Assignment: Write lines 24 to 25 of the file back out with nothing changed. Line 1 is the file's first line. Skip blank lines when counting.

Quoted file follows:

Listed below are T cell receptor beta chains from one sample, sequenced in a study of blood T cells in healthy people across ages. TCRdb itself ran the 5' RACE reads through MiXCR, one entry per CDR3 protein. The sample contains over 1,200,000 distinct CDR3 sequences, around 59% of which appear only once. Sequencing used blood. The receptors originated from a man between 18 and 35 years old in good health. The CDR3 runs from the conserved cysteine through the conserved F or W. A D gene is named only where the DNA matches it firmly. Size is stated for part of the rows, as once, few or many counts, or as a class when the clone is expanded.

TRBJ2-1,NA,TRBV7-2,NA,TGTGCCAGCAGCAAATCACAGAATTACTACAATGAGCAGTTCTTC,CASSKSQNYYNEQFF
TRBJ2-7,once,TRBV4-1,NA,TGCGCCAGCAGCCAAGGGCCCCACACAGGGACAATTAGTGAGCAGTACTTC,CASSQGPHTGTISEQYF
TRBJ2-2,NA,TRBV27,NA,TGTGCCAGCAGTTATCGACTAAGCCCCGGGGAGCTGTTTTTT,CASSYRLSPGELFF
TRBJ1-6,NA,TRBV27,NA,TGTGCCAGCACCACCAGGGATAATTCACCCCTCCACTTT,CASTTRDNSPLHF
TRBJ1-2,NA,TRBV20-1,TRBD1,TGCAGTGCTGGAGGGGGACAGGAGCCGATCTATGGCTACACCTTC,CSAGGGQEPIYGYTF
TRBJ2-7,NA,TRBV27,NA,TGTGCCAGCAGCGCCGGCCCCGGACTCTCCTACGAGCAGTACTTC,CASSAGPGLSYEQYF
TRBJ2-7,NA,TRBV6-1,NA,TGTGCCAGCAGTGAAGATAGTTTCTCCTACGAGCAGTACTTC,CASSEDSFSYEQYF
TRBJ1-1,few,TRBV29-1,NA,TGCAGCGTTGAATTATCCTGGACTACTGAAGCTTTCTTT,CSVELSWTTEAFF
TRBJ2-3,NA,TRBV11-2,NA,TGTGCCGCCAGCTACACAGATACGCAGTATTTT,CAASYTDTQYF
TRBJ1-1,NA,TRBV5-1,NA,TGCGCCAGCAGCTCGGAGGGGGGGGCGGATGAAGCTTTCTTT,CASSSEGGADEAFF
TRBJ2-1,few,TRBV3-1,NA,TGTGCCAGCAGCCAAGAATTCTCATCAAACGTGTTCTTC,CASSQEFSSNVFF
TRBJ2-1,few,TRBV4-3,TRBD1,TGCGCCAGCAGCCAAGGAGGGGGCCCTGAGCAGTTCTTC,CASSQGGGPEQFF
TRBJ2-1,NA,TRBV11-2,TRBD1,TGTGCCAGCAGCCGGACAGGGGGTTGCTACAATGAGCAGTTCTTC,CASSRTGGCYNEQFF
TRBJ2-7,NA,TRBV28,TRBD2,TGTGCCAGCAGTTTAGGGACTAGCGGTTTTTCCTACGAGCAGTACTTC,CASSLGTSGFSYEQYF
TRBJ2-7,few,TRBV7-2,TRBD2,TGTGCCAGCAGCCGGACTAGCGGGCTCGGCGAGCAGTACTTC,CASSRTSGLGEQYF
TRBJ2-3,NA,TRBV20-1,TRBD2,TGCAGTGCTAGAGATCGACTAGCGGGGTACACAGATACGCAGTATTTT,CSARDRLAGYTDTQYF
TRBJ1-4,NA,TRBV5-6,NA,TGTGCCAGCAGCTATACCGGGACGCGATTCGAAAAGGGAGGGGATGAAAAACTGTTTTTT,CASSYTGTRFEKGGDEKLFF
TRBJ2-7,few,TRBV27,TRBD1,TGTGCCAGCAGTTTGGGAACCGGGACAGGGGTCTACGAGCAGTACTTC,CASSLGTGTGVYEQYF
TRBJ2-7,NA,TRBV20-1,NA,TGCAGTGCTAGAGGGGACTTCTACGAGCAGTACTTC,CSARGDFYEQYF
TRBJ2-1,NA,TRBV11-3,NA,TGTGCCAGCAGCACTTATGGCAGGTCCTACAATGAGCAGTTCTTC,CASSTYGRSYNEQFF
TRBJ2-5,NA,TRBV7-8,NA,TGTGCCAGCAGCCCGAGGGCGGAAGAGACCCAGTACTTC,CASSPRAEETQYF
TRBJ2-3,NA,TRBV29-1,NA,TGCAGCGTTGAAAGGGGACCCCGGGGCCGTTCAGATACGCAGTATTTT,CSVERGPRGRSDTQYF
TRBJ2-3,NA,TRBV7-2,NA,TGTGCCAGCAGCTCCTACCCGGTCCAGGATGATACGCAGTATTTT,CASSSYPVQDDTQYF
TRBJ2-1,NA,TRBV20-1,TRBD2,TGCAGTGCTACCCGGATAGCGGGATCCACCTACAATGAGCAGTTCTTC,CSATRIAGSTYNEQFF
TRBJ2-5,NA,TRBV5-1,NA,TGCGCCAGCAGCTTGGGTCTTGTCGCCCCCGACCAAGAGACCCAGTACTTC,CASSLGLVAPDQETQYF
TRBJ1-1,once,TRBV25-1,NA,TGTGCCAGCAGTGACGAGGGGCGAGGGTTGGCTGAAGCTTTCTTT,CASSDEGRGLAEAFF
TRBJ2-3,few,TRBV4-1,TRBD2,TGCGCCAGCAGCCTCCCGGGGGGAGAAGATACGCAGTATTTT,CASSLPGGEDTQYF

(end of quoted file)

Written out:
TRBJ2-3,NA,TRBV7-2,NA,TGTGCCAGCAGCTCCTACCCGGTCCAGGATGATACGCAGTATTTT,CASSSYPVQDDTQYF
TRBJ2-1,NA,TRBV20-1,TRBD2,TGCAGTGCTACCCGGATAGCGGGATCCACCTACAATGAGCAGTTCTTC,CSATRIAGSTYNEQFF